• Appraisal of government funding schemes on the development of small and medium enterprises in Nigeria: a study of Enugu state

    Purpose: This paper aims to examine the effectiveness of government funding schemes for small and medium enterprises (SMEs) in Nigeria. Design/methodology/approach: The survey method of inquiry was adopted, wherein a structured questionnaire was used to generate data. Using Guilford and Flruchter (1973) formula, a sample size of 276 was derived from a population of 890 registered SMEs. Data analysis was conducted using SPSS version 20.0 tools. Findings: The results of the analysis reveal that a significant number of SMEs were aware of government funding schemes, but insignificant number succeeded in accessing the funds. It further reveals that the nature and conditionality of the funds and management capacity of SMEs were major hindrances to the effectiveness of the funding schemes. Originality/value: The inquiry is completely original and has the potency of influencing policy formulation and implementation in the area of industrial funding.

  • Predicting entrepreneurial intention among business students of public sector universities of Pakistan: an application of the entrepreneurial event model

    Purpose: This paper tries to examine the entrepreneurial intention of business students of public sector universities of Pakistan through the entrepreneurial event model (EEM). Design/methodology/approach: The study is a quantitative study and is based on cross-sectional data. The data is collected through a survey questionnaire. The random sample technique is used for data collection. The respondents are the business students of different public sector universities of Pakistan. In total 310 valid samples are utilized for final analysis. Findings: By employing to SEM through Analysis of Moment Structure (AMOS) version 26.0, the overall findings show a positive and significant impact of perceived feasibility (PF), perceived desirability (PD) and self-efficacy on entrepreneurial intention (EI). Practical implications: The outcomes of the study may be helpful for policymakers to formulate the policies regarding the promotion of entrepreneurship and self-employment for reducing the burden of unemployment. Possibly, it may prove as an appliance for prosperity and income generation through boosting entrepreneurship. Moreover, it may contribute to the literature of entrepreneurship, mainly for Pakistan and the developing world. Originality/value: The study would support in achieving economic development by diverting individuals' intention for entrepreneurship.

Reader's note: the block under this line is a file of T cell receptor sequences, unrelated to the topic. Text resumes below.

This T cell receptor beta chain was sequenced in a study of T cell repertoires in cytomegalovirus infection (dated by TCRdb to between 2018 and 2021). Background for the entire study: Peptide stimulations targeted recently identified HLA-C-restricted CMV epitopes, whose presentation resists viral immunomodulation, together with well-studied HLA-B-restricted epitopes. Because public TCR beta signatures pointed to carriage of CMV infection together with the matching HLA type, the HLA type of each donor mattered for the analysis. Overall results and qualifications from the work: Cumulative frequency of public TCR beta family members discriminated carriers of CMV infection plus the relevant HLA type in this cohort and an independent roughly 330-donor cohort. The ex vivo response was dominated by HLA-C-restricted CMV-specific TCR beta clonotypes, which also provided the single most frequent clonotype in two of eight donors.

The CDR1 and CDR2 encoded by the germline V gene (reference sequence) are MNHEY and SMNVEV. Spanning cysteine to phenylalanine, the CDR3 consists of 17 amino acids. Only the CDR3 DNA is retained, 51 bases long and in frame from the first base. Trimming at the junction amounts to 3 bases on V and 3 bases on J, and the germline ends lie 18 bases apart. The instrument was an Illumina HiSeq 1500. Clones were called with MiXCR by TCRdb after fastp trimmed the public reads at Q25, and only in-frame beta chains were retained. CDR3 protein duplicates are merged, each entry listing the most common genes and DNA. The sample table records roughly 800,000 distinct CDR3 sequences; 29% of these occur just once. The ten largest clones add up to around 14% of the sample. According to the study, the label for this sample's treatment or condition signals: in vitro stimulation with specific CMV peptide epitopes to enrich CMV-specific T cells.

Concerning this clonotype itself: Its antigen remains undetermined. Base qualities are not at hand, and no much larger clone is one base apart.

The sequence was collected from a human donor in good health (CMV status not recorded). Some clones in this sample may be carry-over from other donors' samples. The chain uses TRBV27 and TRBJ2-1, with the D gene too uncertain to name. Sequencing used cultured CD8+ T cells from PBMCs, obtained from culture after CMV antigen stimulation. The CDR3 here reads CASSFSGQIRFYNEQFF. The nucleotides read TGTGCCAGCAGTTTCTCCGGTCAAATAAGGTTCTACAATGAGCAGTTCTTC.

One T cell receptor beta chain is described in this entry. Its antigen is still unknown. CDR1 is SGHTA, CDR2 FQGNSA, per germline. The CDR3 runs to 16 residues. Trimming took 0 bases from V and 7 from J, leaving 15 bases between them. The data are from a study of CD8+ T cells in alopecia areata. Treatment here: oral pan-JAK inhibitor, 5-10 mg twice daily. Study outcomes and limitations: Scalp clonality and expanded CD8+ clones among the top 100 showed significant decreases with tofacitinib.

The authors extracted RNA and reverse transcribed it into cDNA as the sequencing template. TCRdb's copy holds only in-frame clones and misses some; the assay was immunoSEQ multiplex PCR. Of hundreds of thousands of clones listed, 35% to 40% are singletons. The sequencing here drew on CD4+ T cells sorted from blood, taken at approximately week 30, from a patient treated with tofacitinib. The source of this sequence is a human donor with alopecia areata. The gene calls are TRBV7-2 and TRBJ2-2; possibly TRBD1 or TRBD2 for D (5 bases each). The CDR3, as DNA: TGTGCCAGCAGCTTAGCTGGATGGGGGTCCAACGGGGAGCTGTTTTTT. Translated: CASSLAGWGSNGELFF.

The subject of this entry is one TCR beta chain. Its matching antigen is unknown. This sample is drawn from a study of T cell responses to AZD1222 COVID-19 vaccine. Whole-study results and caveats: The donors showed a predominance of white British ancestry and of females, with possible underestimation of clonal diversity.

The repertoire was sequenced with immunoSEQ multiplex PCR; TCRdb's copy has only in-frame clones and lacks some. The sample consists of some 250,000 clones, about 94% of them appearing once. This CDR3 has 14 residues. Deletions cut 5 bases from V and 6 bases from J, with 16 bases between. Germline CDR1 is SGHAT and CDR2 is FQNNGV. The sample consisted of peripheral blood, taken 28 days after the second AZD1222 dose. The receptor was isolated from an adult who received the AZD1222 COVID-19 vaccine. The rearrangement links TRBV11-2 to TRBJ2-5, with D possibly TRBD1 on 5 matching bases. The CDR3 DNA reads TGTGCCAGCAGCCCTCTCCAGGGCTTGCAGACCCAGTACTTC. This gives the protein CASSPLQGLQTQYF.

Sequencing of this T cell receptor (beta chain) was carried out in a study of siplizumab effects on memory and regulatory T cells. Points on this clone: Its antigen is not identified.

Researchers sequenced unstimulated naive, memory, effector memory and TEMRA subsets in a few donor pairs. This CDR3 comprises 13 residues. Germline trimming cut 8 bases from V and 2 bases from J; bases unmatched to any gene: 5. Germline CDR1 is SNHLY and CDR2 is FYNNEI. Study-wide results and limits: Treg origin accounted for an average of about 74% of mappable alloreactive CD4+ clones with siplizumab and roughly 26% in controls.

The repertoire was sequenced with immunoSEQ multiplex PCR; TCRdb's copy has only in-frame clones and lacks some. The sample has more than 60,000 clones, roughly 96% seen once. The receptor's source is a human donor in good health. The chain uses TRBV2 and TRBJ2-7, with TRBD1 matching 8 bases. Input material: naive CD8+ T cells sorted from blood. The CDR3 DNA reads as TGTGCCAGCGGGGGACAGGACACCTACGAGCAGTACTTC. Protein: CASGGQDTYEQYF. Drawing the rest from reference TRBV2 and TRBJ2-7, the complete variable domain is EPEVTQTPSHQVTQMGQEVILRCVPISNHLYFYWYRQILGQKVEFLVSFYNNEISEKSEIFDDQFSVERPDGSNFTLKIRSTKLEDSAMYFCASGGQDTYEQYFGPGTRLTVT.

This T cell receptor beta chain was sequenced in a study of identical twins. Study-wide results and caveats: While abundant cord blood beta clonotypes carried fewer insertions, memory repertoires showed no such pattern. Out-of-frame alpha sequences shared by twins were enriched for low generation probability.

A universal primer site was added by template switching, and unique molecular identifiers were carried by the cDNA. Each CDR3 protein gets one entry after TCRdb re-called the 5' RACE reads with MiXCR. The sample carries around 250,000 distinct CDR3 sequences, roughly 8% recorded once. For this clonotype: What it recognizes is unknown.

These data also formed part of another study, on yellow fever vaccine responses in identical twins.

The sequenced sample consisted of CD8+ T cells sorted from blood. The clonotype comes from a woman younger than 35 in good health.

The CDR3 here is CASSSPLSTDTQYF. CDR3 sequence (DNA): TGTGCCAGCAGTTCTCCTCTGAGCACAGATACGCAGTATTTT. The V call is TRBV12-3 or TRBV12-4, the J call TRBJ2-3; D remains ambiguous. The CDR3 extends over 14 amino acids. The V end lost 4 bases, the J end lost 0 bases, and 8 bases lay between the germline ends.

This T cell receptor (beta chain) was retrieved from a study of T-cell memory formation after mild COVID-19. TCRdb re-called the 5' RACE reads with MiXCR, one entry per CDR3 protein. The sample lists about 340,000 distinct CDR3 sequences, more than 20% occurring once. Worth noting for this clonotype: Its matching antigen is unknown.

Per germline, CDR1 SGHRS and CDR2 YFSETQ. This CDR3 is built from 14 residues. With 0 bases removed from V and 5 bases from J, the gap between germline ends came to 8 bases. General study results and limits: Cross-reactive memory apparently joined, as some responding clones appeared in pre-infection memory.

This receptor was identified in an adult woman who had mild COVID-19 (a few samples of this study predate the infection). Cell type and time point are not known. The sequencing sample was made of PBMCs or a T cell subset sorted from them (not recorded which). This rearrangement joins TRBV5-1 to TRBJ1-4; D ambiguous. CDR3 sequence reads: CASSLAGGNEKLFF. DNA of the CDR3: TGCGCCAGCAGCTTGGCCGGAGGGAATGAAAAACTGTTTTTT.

• The role of high-performance work system and human capital in enhancing job performance

    Purpose: The aim of the current research is to examine how job performance is affected by high-performance work system (HPWS) and human capital. Furthermore, the research focuses on exploring the mediating role played by human capital in HPWS and job performance relationship. Design/methodology/approach: Data was collected from service sector employees. A sample of 400 respondents was selected from the chosen population using purposive sampling. Findings: The results reveal that HPWS and human capital positively and significantly affect job performance. The impact of HPWS in creating human capital was also supported. The research also hypothesized mediating role played by human capital in HPWS and job performance relationship, and it was partially supported. Originality/value: Recent literature is evident of the relationship between performance and HPWS; however, the mechanism between these variables is still unclear (Demirbag et al., 2014). There is a need of identifying the factors that strengthen this relationship. The current research is an attempt to fill this gap by examining the effect of HPWS on job performance. Furthermore, it explores the role played by human capital in strengthening the connection of HPWS and job performance.

  • The influence of health on economic growth from the perspective of sustainable development: a case of OECD countries